Earth Science (Spaulding and Namowitz). This one is a high school textbook, but has a surprising amount of gems and nuggets of information on a full range of topics. I find it very entertaining and sometimes even enlightening reading, but we have already established that I am geek.

Turn Left at Orion (Consolmago and Davis, 3rd ed). No, it’s not a textbook. But having taught night-sky programs for a lot of years, this one is a book I’d definitely replace if my dog ate it. [Actually, he did eat the binding, but the talented folks at Kinkos were able to remedy that for me.] I like it because it has the essential observing information (what to see, and where/how to find it) but also adds some science bits so if you’re trying to explain to someone what that cluster represents, or the ages of the stars in it, it’s all in that one place. Handy. Essential.

Physical Geology (Plummer, Carlson, McGeary). Yes, already said, love the photos. And the really clear explanations with real-life scenarios. Maybe it’s because geology—like other Earth sciences—is just…relevant. Earth, it’s where we live. All that part and why I bother trying to teach, write, etc. about it. This book gave me a sense that the authors really shared that philosophy. Did I mention the awesome photos?

Essentials of Meteorology (Ahrens). Alright, this one is actually on the bookshelf at work, so I can’t look up specific details right now, but it’s the introductory resource I point people to when asked. It’s another undergraduate introductory survey course text and explains the essentials (as its name indicates) without the math. And that can be refreshing for people who want to try to understand the concepts but don’t need all the equations for fluids and heat exchange etc. etc.

The Stories Clouds Tell (LeMone). I’ve already linked to a couple of Dr. LeMone’s backyard science articles on this blog, but this book actually dates back to a talk she gave in the late 1980s. It was first published by the American Meteorological Society and recently updated and re-released and it is beautiful. Like watching clouds? Want to know what they mean in terms of weather? This book has that information, plus very clear descriptions and diagrams of how clouds form, plus some amazing photos. If there’s ever to be a multimedia tutorial produced from this book, I want to be the one to do it, yes indeed.

Web resources:
Of course this category should be filled in, but I fear that would be an endless task. Check out the Digital Library for Earth System Education (DLESE) and the National Science Digital Library (NSDL). You can search for resources by topic and grade level. A visit to the Windows to the Universe site could show you some cool stuff, and will again provide information customizable to a specific grade level. There are oodles more: Google can help you get there, and I’ll post resources here now and again as I come across them.

In the meantime, happy reading and exploring!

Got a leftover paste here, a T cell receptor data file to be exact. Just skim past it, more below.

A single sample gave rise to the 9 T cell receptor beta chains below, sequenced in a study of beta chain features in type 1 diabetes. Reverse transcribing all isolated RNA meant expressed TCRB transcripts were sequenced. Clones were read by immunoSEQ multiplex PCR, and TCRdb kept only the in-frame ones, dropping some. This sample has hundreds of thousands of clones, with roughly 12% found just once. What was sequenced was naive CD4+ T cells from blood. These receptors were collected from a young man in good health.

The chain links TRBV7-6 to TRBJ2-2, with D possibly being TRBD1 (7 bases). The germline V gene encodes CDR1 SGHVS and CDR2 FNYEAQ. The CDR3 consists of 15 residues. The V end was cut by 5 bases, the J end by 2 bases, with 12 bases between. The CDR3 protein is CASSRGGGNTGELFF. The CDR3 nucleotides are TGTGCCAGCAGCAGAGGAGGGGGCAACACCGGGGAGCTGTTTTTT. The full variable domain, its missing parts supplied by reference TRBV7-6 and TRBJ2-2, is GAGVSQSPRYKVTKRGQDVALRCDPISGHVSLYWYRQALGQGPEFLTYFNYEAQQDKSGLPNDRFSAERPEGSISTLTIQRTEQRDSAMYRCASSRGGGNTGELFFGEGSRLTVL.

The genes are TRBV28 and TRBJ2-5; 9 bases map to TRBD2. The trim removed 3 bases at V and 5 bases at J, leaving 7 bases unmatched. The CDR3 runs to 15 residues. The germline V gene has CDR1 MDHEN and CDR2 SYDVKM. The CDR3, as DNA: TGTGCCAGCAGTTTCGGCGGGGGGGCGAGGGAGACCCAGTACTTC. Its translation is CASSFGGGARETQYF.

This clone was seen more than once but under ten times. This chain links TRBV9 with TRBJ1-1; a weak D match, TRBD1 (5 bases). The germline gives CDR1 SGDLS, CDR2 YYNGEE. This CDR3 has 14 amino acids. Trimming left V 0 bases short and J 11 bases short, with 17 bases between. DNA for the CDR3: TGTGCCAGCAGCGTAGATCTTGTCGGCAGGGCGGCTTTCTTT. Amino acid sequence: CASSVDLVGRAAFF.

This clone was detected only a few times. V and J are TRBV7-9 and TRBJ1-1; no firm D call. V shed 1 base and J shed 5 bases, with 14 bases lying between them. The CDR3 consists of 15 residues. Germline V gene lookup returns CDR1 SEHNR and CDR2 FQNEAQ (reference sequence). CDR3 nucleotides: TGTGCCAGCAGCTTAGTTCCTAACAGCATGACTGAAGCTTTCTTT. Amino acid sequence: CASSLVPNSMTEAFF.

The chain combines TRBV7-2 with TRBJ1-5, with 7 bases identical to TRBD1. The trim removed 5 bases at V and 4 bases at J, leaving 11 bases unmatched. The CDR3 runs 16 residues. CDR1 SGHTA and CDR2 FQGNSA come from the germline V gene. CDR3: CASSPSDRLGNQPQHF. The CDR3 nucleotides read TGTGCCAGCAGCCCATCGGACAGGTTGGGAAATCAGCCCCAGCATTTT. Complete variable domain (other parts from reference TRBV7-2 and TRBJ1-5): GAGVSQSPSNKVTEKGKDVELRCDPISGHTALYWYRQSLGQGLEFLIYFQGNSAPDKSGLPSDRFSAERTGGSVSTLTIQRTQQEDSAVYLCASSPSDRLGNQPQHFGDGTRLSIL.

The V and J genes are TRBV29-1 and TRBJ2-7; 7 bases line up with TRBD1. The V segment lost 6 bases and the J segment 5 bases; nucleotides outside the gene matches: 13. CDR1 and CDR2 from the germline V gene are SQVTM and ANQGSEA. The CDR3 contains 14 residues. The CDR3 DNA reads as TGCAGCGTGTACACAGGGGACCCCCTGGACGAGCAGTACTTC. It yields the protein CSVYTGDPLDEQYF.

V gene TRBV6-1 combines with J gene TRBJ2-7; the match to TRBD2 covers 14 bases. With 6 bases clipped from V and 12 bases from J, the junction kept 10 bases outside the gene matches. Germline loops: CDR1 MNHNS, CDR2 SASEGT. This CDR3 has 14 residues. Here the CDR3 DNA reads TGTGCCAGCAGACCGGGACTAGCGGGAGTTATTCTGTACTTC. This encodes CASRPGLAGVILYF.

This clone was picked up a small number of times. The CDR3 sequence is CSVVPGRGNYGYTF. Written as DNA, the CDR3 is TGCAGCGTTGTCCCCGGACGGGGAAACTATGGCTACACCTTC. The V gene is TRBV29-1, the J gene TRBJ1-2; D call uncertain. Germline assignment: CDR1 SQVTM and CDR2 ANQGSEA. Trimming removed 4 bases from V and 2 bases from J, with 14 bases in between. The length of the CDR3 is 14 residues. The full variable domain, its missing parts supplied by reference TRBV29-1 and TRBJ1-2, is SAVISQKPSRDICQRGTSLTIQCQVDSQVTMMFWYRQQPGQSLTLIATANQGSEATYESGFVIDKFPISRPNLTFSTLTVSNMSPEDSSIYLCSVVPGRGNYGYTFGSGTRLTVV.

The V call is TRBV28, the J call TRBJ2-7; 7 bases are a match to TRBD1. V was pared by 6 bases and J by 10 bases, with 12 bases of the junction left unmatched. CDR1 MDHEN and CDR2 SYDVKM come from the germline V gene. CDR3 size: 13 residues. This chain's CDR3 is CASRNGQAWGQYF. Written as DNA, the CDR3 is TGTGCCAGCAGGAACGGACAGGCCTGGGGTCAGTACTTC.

Sunrise, Sunset, and Moving Swiftly Through the Days

A new month in a new year and it’s gone by far too quickly. I thought I’d close out the lengthening days of January by sharing some interesting sources of information. The pick for today is the NOAA Sunrise/Sunset Calculator, developed by some talented former colleagues. It is a resource used by people in all walks of life—from scientists and sky watchers to film makers and event planners—and a great way to explore what’s going on in terms of the number of hours of daylight received in a day.

According to the calculator, at 40 degrees latitude in the approximate middle of the mountain time zone, the apparent sunrise on January 31 is 7:09 a.m. and apparent sunset is 5:19 p.m. What’s “apparent” sunrise, you ask? Let’s use this graphic from the solar calculator Help Guide (really guys, great work putting this resource together!) to illustrate:

schematic showing reflection of visible light by atmosphere
Gases in Earth\’s atmosphere refract visible light from the Sun.

Earth’s atmosphere refracts (or bends) incoming light from the Sun. Because of that refraction, we see the sun “rise” shortly before it actually crosses the horizon. Likewise, we see the setting sun for a short time after the sun has actually “sunk” below the horizon at the end of a day. (If this part sounds like desperation from a person eager for any at all additional daylight, well, consider that mid-latitude winters sometimes just seem…long.) Apparent sunrise and sunset times are different than actual sunrise and sunset times, adding just that little bit of additional time to the number of hours of daylight in a day.

The nice thing about the end of January sunrise and sunset times is how they differ from the dark, dark days of December. Did we talk about the solstice on December 21? On that day, the apparent sunrise was at 7:18 a.m. but the sun was gone a full 40 minutes earlier, at 4:39 p.m. For those of us desperate enough to grab those few minutes based on apparent sunrise and sunset, 40 minutes seems quite a cause for celebration, or at least acknowledgment. Go ahead, play with sunrise and sunset times for your location, and check out what happens at the summer solstice too.